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5.0 von 5 Sternen Hawking's Brief History of Time, 1. April 2000
Rezension bezieht sich auf: A Brief History of Time (Taschenbuch)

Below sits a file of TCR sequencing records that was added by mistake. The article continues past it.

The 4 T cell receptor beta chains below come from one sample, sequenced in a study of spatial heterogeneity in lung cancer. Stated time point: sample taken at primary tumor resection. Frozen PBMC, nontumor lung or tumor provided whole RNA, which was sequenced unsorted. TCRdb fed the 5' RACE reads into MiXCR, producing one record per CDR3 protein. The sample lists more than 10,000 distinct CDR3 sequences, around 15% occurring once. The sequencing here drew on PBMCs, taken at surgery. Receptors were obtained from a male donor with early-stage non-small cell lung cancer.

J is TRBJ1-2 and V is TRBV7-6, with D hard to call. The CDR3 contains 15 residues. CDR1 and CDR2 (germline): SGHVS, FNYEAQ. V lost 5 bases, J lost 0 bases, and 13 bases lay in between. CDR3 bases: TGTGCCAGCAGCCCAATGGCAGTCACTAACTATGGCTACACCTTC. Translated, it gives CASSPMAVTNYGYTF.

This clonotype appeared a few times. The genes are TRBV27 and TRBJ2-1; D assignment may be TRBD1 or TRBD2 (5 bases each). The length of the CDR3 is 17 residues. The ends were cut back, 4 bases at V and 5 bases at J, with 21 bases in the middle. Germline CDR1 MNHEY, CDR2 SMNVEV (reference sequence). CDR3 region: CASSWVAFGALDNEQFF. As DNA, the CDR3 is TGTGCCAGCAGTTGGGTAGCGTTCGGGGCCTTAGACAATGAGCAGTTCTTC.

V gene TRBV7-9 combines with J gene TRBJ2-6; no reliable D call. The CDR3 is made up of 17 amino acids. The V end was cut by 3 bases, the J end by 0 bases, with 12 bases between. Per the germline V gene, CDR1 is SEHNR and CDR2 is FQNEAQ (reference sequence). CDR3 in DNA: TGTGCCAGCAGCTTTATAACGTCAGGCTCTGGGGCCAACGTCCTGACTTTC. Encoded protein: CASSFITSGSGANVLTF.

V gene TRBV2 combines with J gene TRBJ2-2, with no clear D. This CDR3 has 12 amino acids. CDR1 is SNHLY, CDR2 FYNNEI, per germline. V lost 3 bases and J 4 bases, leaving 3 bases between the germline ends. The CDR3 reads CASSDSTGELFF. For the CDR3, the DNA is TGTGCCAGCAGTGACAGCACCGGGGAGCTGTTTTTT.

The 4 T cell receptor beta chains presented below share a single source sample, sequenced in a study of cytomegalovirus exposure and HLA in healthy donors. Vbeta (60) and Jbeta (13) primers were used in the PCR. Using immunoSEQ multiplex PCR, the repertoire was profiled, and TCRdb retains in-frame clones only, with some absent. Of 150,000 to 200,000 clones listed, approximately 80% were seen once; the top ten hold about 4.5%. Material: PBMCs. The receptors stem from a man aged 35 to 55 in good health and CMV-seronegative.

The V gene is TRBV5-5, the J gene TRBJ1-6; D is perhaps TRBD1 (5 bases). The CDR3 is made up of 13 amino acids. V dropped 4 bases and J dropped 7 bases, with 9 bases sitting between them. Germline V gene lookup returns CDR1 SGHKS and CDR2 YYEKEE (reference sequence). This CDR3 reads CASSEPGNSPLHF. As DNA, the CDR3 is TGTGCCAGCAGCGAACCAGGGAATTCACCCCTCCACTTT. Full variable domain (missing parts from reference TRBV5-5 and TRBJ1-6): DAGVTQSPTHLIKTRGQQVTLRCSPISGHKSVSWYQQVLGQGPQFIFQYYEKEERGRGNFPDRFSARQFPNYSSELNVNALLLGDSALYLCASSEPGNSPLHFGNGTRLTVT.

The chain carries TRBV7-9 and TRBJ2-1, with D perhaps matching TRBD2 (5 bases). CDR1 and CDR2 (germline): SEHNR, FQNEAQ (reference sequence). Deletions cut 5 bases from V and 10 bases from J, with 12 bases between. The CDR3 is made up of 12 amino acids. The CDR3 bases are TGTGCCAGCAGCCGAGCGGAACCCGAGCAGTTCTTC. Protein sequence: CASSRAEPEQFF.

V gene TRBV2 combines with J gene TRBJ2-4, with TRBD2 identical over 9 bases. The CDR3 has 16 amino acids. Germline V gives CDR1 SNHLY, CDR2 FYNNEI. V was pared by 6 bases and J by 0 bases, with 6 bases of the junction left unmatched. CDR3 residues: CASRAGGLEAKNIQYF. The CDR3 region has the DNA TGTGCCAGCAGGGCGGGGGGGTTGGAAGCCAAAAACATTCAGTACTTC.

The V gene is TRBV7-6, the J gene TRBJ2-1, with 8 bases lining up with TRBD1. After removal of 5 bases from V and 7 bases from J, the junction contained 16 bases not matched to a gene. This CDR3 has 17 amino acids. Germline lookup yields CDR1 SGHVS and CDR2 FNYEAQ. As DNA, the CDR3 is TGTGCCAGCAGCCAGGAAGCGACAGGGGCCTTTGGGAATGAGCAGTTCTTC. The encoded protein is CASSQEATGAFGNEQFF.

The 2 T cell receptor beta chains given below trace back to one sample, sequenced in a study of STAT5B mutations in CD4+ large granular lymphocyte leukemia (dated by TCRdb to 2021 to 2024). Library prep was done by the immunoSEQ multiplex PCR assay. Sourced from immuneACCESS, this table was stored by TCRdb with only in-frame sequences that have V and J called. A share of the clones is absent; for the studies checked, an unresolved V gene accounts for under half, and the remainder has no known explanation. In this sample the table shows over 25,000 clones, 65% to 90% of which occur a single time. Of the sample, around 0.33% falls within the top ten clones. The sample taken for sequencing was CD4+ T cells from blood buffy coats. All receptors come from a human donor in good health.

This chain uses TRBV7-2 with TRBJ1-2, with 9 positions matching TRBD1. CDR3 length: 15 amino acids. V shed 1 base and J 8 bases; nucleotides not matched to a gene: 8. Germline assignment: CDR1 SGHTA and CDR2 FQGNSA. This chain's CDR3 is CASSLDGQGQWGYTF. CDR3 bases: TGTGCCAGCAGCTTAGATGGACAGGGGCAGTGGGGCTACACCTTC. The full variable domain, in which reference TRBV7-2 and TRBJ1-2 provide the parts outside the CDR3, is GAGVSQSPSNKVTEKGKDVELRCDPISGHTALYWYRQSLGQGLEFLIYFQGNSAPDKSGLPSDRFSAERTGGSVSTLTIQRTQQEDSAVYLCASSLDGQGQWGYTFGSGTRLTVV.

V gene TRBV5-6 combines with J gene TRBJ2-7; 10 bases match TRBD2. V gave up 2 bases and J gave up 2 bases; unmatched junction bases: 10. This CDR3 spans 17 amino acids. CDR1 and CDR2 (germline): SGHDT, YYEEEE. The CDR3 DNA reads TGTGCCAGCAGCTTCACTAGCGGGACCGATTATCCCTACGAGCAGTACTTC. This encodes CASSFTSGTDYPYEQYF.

One of the greatest living physicists, Stephen Hawking is also an amazing popularizer of science, a characteristic of many of the truly Creative Geniuses as opposed to the Follower Geniuses who are so abundant in science. I recommend that the reader consult parallel texts of slightly greater mathematical and physical difficulty to better understand what is going on, if necessary with the help of consultants or tutors. I have already remarked in other reviews for Amazon.com on the difficulty of understanding entropy, for example, which comes in many types not all of which are similar, and its relationship to probability, chaos, and so on is not quite settled at this time. The interested reader could consult Ruelle's book (I forget its date at the moment) for a readable and inspired account of entropy by one of its pioneers. There has also been some recent work indicating that more information can come out of a black hole than Hawking thought. I recommend that readers also read Roger Penrose's two books of the last 20 years, which are also popularized science which compare idealism and materialsm (the latter as represented by computer Ingenious Followers, in my terminology). Penrose and Hawking discovered many of their discoveries together.